efforts in other states
Only California has adopted mandated nurse staffing ratios
California passed mandatory nurse staffing ratios in 1999 and put them
in place in 2004, after intense lobbying from the California Nurses
Association. The mandated staffing ratios dictated how many patients each nurse
could care for on all the various patient units throughout hospitals.
The consequences of the mandated ratios include: frustrations
among nurses over a loss of autonomy; difficulty juggling the logistics of
dealing with rigid ratios and other labor laws; the closing of some
patient-care units; and diversion of emergency department patients.
In addition, the government-mandated nurse
staffing ratio has increased health care costs across the continuum of care. A 2009 study found that after the implementation of California’s
nurse-to-staff ratios, “wage growth for RNs far outstripped wage growth in
other states without such legislation.” In 2017, California RNs earned an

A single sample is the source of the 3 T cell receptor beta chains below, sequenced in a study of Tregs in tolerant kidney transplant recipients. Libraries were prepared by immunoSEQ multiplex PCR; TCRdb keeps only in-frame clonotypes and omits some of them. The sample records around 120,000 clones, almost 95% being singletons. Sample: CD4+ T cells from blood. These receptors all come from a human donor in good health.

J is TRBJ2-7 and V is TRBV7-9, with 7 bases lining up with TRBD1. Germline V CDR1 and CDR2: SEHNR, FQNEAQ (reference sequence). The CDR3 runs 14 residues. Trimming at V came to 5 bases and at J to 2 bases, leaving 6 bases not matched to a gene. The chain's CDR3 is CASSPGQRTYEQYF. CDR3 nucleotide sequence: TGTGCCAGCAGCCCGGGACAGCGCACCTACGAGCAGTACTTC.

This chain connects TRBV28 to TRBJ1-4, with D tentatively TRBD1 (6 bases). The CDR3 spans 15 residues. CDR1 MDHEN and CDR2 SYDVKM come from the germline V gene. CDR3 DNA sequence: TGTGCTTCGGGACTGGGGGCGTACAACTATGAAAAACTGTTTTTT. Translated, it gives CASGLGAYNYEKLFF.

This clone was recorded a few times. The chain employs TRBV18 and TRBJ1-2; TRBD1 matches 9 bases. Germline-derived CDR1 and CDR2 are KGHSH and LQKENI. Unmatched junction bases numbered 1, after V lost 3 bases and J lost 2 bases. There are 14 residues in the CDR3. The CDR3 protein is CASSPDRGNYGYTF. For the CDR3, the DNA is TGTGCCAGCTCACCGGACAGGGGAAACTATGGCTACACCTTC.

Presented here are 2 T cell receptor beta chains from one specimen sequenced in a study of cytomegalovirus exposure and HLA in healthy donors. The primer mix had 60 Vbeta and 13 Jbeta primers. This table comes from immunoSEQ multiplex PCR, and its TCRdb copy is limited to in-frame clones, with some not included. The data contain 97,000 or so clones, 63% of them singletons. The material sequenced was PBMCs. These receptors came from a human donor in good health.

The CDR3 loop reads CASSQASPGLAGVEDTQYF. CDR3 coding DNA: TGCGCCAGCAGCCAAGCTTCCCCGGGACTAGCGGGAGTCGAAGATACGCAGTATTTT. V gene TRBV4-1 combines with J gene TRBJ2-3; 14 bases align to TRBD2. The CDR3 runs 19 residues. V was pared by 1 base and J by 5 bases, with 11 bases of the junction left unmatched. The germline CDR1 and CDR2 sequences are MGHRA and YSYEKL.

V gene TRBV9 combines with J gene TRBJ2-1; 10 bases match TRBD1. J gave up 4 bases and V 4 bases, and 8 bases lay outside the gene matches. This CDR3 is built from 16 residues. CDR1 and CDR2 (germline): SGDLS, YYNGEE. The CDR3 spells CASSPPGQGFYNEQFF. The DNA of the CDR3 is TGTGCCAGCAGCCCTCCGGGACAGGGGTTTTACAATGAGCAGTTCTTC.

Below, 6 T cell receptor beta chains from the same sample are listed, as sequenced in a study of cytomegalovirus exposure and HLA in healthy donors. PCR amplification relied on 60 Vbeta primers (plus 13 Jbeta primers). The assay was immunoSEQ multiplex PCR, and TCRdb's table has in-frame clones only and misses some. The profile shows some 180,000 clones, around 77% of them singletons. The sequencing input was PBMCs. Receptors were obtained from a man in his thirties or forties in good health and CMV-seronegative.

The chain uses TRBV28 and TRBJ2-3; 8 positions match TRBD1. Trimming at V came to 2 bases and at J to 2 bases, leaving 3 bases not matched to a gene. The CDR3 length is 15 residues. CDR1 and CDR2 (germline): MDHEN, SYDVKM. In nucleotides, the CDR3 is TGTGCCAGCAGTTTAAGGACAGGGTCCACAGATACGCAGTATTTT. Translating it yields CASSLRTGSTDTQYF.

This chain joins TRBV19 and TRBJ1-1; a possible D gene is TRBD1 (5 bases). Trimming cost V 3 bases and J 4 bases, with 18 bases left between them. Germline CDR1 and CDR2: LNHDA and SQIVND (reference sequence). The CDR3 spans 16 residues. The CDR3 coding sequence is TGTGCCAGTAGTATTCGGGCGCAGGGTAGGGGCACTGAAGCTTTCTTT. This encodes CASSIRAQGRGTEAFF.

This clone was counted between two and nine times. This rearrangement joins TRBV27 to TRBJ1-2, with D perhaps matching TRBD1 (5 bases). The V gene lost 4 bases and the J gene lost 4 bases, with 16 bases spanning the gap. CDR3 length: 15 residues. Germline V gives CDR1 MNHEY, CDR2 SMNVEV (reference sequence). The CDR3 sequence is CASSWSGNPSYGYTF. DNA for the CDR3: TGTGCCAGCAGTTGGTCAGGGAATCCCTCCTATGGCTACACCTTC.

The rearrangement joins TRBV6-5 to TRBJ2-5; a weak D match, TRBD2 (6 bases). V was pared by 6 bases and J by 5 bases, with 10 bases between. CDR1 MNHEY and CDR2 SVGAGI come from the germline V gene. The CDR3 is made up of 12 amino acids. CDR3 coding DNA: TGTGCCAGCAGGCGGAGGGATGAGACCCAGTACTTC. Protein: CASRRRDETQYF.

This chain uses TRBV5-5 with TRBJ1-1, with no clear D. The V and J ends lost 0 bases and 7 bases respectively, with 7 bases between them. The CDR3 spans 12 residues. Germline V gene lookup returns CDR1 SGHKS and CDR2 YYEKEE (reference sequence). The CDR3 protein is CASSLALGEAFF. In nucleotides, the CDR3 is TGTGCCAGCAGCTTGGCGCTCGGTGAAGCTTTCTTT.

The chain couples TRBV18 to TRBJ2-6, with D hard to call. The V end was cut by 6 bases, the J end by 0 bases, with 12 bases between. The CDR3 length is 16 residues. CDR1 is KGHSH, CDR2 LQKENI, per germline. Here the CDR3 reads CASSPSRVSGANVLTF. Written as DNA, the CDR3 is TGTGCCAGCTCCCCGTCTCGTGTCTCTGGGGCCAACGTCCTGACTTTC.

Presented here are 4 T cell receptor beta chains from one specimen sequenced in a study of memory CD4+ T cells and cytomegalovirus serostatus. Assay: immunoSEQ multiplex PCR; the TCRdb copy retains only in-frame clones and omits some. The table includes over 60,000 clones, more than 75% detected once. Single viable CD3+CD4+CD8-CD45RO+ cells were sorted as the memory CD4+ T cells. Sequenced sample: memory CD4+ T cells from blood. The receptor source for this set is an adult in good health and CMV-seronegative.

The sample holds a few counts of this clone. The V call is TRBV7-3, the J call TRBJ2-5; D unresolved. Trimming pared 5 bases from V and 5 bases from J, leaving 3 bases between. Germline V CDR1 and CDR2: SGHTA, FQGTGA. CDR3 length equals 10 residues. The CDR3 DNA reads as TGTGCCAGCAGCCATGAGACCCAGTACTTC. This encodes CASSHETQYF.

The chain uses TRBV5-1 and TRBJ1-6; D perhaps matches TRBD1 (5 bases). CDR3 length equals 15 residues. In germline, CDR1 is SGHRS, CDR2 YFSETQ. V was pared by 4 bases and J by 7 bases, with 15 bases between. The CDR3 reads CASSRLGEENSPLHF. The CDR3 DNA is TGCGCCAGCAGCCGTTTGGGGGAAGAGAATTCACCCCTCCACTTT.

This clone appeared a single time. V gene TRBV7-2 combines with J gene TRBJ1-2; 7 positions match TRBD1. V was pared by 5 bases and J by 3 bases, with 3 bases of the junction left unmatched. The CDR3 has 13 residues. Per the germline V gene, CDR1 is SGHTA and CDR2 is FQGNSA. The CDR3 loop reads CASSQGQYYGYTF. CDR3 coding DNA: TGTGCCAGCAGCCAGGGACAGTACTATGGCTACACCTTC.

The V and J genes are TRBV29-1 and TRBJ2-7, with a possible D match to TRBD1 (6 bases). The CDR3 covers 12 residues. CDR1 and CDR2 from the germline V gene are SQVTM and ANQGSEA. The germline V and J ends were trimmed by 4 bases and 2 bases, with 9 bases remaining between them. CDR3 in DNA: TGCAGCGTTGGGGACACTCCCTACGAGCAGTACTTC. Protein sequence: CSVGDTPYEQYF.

average of $102,700 per year. RNs at MHA member hospitals average an annual
salary of $85,238, well above the national average RN salary of $73,549.
Finally, mandated nurse ratios in California have not demonstrated an
increase in quality and safety.
Massachusetts voters defeated a
2018 nurse staffing ratio ballot initiative
Massachusetts voters in 2018 defeated a nurses’ union ballot initiative
that would have put mandated ratios in all units in all hospitals at all times.
Prior to the November election, the Massachusetts Health Policy
Commission released an independent study on how mandated nurse-to-patient staffing ratios contained in the
ballot question would affect the Massachusetts health care system. The study
found that a mandate would cost the state up to $949 million annually and
increase the cost of health care overall, would most likely result in "no
systematic improvement in patient outcomes" and would adversely affect
community hospitals serving a high proportion of MassHealth and Medicare
The ballot initiative was defeated 70 percent to